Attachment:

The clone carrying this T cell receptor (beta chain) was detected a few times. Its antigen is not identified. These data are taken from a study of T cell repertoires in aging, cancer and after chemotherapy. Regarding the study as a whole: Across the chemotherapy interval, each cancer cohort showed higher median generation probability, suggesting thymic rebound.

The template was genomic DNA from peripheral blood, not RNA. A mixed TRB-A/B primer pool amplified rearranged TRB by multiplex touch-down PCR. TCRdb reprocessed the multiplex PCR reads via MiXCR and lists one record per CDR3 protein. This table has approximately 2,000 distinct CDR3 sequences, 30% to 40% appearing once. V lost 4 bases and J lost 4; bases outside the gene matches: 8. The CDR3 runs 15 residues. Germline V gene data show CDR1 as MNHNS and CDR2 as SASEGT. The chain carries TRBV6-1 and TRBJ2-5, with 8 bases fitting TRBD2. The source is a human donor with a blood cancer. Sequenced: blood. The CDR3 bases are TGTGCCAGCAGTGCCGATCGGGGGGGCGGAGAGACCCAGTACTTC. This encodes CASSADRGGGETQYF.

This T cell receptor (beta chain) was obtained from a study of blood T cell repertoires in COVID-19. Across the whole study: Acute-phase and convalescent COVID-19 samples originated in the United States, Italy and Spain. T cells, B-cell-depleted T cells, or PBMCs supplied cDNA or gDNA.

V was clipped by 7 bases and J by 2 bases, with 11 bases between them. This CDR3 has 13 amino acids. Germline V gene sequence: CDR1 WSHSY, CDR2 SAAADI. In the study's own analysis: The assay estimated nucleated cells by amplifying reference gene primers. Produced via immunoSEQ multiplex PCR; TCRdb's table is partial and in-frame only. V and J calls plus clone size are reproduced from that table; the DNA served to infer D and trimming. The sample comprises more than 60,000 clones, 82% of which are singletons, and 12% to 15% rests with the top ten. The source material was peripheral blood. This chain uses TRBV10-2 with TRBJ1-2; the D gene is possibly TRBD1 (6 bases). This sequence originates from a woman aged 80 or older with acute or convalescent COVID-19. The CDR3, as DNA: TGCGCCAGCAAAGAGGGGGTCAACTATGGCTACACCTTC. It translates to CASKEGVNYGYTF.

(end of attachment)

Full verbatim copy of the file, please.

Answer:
The clone carrying this T cell receptor (beta chain) was detected a few times. Its antigen is not identified. These data are taken from a study of T cell repertoires in aging, cancer and after chemotherapy. Regarding the study as a whole: Across the chemotherapy interval, each cancer cohort showed higher median generation probability, suggesting thymic rebound.

The template was genomic DNA from peripheral blood, not RNA. A mixed TRB-A/B primer pool amplified rearranged TRB by multiplex touch-down PCR. TCRdb reprocessed the multiplex PCR reads via MiXCR and lists one record per CDR3 protein. This table has approximately 2,000 distinct CDR3 sequences, 30% to 40% appearing once. V lost 4 bases and J lost 4; bases outside the gene matches: 8. The CDR3 runs 15 residues. Germline V gene data show CDR1 as MNHNS and CDR2 as SASEGT. The chain carries TRBV6-1 and TRBJ2-5, with 8 bases fitting TRBD2. The source is a human donor with a blood cancer. Sequenced: blood. The CDR3 bases are TGTGCCAGCAGTGCCGATCGGGGGGGCGGAGAGACCCAGTACTTC. This encodes CASSADRGGGETQYF.

This T cell receptor (beta chain) was obtained from a study of blood T cell repertoires in COVID-19. Across the whole study: Acute-phase and convalescent COVID-19 samples originated in the United States, Italy and Spain. T cells, B-cell-depleted T cells, or PBMCs supplied cDNA or gDNA.

V was clipped by 7 bases and J by 2 bases, with 11 bases between them. This CDR3 has 13 amino acids. Germline V gene sequence: CDR1 WSHSY, CDR2 SAAADI. In the study's own analysis: The assay estimated nucleated cells by amplifying reference gene primers. Produced via immunoSEQ multiplex PCR; TCRdb's table is partial and in-frame only. V and J calls plus clone size are reproduced from that table; the DNA served to infer D and trimming. The sample comprises more than 60,000 clones, 82% of which are singletons, and 12% to 15% rests with the top ten. The source material was peripheral blood. This chain uses TRBV10-2 with TRBJ1-2; the D gene is possibly TRBD1 (6 bases). This sequence originates from a woman aged 80 or older with acute or convalescent COVID-19. The CDR3, as DNA: TGCGCCAGCAAAGAGGGGGTCAACTATGGCTACACCTTC. It translates to CASKEGVNYGYTF.